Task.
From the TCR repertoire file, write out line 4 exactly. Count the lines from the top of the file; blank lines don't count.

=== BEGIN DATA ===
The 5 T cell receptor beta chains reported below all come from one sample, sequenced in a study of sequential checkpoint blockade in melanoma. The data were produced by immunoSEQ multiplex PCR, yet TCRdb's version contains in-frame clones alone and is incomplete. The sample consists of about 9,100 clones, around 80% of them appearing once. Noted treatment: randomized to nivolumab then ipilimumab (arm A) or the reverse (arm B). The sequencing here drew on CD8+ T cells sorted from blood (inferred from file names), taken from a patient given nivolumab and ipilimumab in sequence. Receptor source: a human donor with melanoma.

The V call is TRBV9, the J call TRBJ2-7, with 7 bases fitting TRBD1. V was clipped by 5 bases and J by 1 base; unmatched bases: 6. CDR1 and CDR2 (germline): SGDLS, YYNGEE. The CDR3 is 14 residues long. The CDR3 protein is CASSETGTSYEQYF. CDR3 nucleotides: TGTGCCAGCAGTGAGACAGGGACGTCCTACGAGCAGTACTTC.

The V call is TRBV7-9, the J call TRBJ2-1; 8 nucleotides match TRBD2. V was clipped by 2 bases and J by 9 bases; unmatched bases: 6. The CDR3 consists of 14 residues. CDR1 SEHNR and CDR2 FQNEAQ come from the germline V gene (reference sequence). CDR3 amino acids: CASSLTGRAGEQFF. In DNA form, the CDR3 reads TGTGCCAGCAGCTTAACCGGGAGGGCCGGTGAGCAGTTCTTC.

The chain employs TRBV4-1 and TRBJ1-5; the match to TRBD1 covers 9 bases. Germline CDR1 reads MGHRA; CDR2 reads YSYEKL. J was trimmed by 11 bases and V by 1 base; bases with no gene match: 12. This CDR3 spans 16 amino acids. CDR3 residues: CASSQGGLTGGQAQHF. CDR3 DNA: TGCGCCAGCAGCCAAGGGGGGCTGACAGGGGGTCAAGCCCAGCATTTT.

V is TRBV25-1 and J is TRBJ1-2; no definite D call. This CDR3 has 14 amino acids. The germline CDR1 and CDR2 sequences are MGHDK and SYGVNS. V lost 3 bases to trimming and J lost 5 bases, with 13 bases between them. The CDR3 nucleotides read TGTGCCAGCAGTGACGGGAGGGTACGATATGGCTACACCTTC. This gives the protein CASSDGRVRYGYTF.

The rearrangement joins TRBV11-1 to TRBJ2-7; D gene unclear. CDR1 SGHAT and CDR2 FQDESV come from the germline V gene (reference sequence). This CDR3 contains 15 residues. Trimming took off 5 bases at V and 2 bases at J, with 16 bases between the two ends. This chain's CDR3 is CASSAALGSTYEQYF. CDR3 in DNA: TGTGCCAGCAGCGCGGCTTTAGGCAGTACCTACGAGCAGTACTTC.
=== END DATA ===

The chain employs TRBV4-1 and TRBJ1-5; the match to TRBD1 covers 9 bases. Germline CDR1 reads MGHRA; CDR2 reads YSYEKL. J was trimmed by 11 bases and V by 1 base; bases with no gene match: 12. This CDR3 spans 16 amino acids. CDR3 residues: CASSQGGLTGGQAQHF. CDR3 DNA: TGCGCCAGCAGCCAAGGGGGGCTGACAGGGGGTCAAGCCCAGCATTTT.